define those areas where it is inappropriate to establish plantation forestry;recognise the important heritage values of New Zealand's remaining natural indigenous forests and the need for their protection and conservation;acknowledge that the existing area of natural indigenous forest in New Zealand should be maintained and enhanced;recognise that commercial plantation forest of either introduced or indigenous species are an essential source of perpetually renewable fibre and energy, offering an alternative to the depletion of natural forests;acknowledge the mutual benefits emanating from an accord between New Zealand commercial forestry enterprises and conservation groups and the example that this unique accord can provide for the international community; B. and, acknowledging the ongoing durability of, and with specific reference to, the New Zealand Forest Accord and responding to the urgency of the threat of climate change, the parties recognise the following specific climate change related principles:
i. That environmental benefits delivered by indigenous forests and plantation forests include storing carbon in reservoirs and sequestrating carbon in sinks.
ii. That carbon sequestration by forests is a key mechanism to offset green house gas emissions and should be utilized to help New Zealand's transition to a carbon neutral economy.
iii. That policies must be consistent with the Polluter Pays Principle, be broad based, equitable, efficient and cover all greenhouse gases in all sectors.
iv. That policies should avoid perverse outcomes such as the loss of indigenous forests or greenhouse reservoirs in other indigenous ecosystems; and should avoid net increases in green house gases.
v. That policies should promote the retention and expansion of indigenous forests and the replanting and expansion of plantation forests and associated use of wood products to recognize their positive climate change benefits.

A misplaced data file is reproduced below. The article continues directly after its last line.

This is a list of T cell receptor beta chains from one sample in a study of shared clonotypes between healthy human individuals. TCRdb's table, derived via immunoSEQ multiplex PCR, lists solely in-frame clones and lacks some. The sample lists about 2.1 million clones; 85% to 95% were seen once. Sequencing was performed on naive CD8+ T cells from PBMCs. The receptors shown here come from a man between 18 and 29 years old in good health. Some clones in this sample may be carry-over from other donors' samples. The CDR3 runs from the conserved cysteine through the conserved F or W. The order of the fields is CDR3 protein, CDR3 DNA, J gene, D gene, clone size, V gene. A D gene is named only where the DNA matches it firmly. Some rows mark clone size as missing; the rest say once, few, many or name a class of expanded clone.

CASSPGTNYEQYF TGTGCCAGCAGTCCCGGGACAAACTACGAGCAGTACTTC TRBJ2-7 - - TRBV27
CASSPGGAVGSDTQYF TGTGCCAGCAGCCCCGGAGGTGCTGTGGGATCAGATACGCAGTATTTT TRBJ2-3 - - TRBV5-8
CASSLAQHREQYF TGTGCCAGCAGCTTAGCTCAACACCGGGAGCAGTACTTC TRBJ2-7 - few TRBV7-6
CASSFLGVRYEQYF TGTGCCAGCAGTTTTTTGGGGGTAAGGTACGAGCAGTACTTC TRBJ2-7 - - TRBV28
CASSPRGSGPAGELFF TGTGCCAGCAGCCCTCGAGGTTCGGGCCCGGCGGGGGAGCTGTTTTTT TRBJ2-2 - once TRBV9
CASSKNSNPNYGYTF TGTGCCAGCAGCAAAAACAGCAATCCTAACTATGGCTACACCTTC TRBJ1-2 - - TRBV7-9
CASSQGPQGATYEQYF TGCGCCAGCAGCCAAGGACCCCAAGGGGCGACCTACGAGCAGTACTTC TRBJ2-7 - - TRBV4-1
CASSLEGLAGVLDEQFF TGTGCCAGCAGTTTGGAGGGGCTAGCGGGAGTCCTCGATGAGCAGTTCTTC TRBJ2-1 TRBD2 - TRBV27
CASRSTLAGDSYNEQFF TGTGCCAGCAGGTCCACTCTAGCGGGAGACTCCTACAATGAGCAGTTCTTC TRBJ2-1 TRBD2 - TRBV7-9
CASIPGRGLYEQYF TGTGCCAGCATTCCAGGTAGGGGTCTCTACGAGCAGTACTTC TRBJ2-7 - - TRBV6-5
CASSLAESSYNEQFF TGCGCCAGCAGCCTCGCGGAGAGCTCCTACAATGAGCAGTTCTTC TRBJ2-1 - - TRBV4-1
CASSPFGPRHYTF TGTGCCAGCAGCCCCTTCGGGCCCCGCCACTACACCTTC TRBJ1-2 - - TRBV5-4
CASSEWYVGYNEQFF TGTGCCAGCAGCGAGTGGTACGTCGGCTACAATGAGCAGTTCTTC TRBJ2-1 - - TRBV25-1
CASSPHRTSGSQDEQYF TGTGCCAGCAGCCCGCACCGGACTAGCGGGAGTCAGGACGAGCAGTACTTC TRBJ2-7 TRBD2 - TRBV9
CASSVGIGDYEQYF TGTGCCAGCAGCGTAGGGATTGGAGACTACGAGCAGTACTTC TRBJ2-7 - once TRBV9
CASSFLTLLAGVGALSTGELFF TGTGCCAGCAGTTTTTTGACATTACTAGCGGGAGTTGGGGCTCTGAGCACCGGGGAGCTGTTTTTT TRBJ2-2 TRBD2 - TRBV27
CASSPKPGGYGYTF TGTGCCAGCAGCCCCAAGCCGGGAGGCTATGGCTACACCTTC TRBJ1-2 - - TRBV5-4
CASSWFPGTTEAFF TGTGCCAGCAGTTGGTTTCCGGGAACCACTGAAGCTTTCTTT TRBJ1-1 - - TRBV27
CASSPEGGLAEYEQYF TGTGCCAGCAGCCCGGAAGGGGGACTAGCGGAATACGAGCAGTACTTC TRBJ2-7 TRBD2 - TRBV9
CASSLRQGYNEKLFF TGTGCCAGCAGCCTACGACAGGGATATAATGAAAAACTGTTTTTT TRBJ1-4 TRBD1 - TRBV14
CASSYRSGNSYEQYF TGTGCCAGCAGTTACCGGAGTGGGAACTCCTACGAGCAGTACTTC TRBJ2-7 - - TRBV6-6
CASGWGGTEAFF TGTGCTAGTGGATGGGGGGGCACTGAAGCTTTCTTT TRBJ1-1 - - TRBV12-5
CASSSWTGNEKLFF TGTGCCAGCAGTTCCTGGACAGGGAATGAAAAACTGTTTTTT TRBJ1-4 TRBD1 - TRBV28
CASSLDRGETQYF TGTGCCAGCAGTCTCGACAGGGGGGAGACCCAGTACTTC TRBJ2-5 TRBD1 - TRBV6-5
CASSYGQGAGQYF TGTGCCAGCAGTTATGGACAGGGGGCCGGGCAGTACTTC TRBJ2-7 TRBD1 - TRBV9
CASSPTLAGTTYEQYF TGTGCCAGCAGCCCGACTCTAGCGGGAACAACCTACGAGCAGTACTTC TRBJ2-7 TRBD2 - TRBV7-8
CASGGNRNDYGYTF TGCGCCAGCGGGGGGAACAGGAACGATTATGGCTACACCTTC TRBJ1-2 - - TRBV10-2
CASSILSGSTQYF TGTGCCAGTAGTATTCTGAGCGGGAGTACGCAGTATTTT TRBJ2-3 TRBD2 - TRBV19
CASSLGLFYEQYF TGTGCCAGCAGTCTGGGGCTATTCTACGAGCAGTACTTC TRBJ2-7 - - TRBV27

vi. That policies should ensure all sectors are taking responsibility for their post-1990 emissions
vii. That policies should be consistent with customary rights and responsibilities of Maori; and should be consistent with the Treaty of Waitangi.
viii. That wood is a renewable, reusable and recyclable resource that can play a significant role in the production of energy; and can be substituted for materials that cause greater greenhouse gas emissions.
C. the parties further agree that government climate change policies must:
1. Be consistent with the principles listed under section B;
2. Be non partisan and politically durable;
3. Encourage the maintenance and enhancement of existing carbon reservoirs and carbon sinks;
4. Recognise the contribution of the post-1990 forests to New Zealand's Kyoto Protocol Commitments;
5. Have measures to reduce emissions that are consistent with the Polluter Pays Principle, effective, broad based, equitable, efficient and cover all greenhouse gases in all sectors;
6. Promptly implement a carbon equivalent price on all greenhouse gases;
7. Have clear, early, time-bound targets that lead to net greenhouse gas emission reductions;
The Parties to this agreement are:
Environment and Conservation Organisations of Aotearoa New Zealand
New Zealand Farm Forestry Association
Federated Mountain Clubs of New Zealand
New Zealand Forest Owners Association
Royal Forest and Bird Protection Society of New Zealand
Sustainable Energy Forum
Wood Processors Association of New Zealand
A copy of the 1991 Accord
Tel 021 381 465
For more information, contact Cath Wallace (ECO), Tel 021 891 994, David Rhodes (NZFOA) Tel 0274 955 525, Kevin Hackwell (F&B), Tel 04 385 7374 or Molly Melhuish (SEF), Tel 04 568 4873